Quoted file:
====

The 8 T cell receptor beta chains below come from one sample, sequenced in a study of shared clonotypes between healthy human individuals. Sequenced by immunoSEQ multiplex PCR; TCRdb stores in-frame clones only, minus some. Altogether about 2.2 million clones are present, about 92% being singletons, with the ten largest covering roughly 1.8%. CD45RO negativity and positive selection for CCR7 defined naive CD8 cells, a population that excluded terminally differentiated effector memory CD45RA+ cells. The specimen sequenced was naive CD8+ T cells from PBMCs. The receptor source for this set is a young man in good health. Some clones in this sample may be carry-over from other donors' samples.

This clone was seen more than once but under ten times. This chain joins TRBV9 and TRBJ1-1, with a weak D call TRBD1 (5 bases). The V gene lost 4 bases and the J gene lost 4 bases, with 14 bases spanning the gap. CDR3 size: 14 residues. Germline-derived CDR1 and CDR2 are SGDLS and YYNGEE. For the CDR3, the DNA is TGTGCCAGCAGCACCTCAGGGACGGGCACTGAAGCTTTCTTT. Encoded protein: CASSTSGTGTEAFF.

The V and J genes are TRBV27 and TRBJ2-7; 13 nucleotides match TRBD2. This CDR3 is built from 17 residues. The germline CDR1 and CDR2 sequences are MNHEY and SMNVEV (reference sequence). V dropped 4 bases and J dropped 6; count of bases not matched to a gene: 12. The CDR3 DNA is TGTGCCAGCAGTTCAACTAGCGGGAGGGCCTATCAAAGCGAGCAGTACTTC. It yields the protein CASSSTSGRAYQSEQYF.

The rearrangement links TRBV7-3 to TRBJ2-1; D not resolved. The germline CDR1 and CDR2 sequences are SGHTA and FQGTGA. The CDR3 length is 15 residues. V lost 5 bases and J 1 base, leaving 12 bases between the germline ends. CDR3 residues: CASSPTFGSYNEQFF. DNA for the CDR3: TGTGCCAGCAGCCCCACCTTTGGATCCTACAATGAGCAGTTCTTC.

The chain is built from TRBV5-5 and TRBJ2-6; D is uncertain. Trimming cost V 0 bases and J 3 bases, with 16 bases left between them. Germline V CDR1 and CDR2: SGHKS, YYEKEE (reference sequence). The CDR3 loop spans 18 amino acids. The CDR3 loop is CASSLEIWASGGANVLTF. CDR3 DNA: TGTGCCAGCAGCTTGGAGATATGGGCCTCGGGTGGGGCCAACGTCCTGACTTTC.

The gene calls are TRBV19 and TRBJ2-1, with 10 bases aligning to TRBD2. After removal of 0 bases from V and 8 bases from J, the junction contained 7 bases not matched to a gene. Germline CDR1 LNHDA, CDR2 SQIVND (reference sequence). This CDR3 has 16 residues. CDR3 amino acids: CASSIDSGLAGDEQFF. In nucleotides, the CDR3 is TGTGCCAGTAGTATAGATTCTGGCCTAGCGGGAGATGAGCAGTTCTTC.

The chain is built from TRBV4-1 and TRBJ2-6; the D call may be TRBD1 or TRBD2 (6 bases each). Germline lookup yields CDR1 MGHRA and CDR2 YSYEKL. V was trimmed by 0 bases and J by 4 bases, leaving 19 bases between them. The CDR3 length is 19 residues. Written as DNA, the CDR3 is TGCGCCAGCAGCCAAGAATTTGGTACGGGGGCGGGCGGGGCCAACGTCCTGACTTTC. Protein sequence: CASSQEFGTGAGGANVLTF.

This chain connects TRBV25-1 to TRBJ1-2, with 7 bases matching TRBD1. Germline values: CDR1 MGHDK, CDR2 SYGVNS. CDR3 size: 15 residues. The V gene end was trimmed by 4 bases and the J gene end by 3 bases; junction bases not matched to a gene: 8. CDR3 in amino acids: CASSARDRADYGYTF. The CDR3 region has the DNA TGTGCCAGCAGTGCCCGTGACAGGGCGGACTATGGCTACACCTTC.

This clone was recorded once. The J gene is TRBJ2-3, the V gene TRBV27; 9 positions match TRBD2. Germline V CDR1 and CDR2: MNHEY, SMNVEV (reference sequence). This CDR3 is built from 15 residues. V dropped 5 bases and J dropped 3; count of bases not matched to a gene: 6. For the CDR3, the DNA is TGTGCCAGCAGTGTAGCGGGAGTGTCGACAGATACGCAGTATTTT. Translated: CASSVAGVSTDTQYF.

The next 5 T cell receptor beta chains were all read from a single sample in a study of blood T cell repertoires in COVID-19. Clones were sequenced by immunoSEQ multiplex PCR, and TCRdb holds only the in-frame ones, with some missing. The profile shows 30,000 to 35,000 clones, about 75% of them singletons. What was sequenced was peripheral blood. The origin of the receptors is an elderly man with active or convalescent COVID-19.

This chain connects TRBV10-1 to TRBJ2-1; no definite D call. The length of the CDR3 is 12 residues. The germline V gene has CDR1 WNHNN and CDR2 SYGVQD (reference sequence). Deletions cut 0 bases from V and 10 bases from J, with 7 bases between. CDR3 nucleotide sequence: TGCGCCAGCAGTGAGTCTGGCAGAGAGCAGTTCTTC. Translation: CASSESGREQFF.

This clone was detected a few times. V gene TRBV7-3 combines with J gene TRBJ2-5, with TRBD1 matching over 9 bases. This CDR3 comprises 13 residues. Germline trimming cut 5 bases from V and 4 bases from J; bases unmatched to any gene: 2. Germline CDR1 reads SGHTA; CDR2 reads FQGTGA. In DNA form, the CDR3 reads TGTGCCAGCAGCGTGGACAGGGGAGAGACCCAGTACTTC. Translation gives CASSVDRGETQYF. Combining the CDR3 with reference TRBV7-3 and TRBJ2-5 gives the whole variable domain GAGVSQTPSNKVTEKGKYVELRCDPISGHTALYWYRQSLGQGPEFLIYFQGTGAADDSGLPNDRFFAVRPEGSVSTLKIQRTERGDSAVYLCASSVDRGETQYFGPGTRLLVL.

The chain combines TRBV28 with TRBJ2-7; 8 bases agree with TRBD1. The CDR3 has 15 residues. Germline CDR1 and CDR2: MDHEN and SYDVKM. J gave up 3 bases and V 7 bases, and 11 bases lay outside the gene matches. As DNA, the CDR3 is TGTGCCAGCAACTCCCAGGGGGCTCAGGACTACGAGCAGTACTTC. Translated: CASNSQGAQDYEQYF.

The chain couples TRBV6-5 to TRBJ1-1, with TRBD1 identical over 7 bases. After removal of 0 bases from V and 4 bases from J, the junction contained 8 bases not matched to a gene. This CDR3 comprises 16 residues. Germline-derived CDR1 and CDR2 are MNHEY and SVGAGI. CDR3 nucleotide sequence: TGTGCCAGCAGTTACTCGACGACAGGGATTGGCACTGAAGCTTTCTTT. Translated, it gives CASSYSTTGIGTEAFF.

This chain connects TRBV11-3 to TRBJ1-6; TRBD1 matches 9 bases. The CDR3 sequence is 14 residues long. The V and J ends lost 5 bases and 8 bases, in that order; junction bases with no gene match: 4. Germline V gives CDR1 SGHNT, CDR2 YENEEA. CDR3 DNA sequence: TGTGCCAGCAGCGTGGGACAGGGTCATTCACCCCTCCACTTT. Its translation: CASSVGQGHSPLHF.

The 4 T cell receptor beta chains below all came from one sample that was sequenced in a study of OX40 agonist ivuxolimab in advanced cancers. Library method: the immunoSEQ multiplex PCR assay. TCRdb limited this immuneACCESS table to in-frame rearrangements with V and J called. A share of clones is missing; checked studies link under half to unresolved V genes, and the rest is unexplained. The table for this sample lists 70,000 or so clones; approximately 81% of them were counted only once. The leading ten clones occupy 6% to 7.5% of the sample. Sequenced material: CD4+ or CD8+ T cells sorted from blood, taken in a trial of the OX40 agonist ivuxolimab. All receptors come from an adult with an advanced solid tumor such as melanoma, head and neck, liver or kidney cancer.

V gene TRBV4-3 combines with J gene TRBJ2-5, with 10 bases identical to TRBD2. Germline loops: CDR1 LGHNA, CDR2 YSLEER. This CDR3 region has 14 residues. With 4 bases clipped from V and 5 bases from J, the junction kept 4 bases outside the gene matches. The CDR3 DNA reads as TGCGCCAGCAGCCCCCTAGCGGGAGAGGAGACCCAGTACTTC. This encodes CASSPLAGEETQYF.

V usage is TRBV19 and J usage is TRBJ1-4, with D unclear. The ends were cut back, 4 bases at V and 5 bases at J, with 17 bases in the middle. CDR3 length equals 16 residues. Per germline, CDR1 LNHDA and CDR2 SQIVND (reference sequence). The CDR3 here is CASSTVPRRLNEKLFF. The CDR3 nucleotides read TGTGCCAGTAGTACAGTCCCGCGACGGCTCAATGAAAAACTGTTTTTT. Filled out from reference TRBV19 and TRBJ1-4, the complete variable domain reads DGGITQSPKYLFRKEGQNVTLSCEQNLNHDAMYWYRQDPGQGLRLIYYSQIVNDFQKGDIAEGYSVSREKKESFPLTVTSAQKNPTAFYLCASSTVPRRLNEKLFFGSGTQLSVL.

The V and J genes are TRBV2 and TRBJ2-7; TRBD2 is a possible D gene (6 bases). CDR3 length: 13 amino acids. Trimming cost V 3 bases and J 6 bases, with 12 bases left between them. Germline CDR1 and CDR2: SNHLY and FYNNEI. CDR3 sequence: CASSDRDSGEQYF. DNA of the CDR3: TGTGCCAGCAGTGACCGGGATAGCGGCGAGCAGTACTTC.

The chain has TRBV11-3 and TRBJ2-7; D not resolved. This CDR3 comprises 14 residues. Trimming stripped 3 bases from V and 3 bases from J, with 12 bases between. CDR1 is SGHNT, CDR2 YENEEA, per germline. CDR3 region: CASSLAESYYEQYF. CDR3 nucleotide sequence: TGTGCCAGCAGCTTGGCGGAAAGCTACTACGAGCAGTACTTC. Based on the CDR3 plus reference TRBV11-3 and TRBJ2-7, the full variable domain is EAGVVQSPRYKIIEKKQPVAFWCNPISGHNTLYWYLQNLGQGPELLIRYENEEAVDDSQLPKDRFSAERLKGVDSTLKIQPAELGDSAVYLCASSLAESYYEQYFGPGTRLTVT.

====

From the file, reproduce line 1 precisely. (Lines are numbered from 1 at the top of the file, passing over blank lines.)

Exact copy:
The 8 T cell receptor beta chains below come from one sample, sequenced in a study of shared clonotypes between healthy human individuals. Sequenced by immunoSEQ multiplex PCR; TCRdb stores in-frame clones only, minus some. Altogether about 2.2 million clones are present, about 92% being singletons, with the ten largest covering roughly 1.8%. CD45RO negativity and positive selection for CCR7 defined naive CD8 cells, a population that excluded terminally differentiated effector memory CD45RA+ cells. The specimen sequenced was naive CD8+ T cells from PBMCs. The receptor source for this set is a young man in good health. Some clones in this sample may be carry-over from other donors' samples.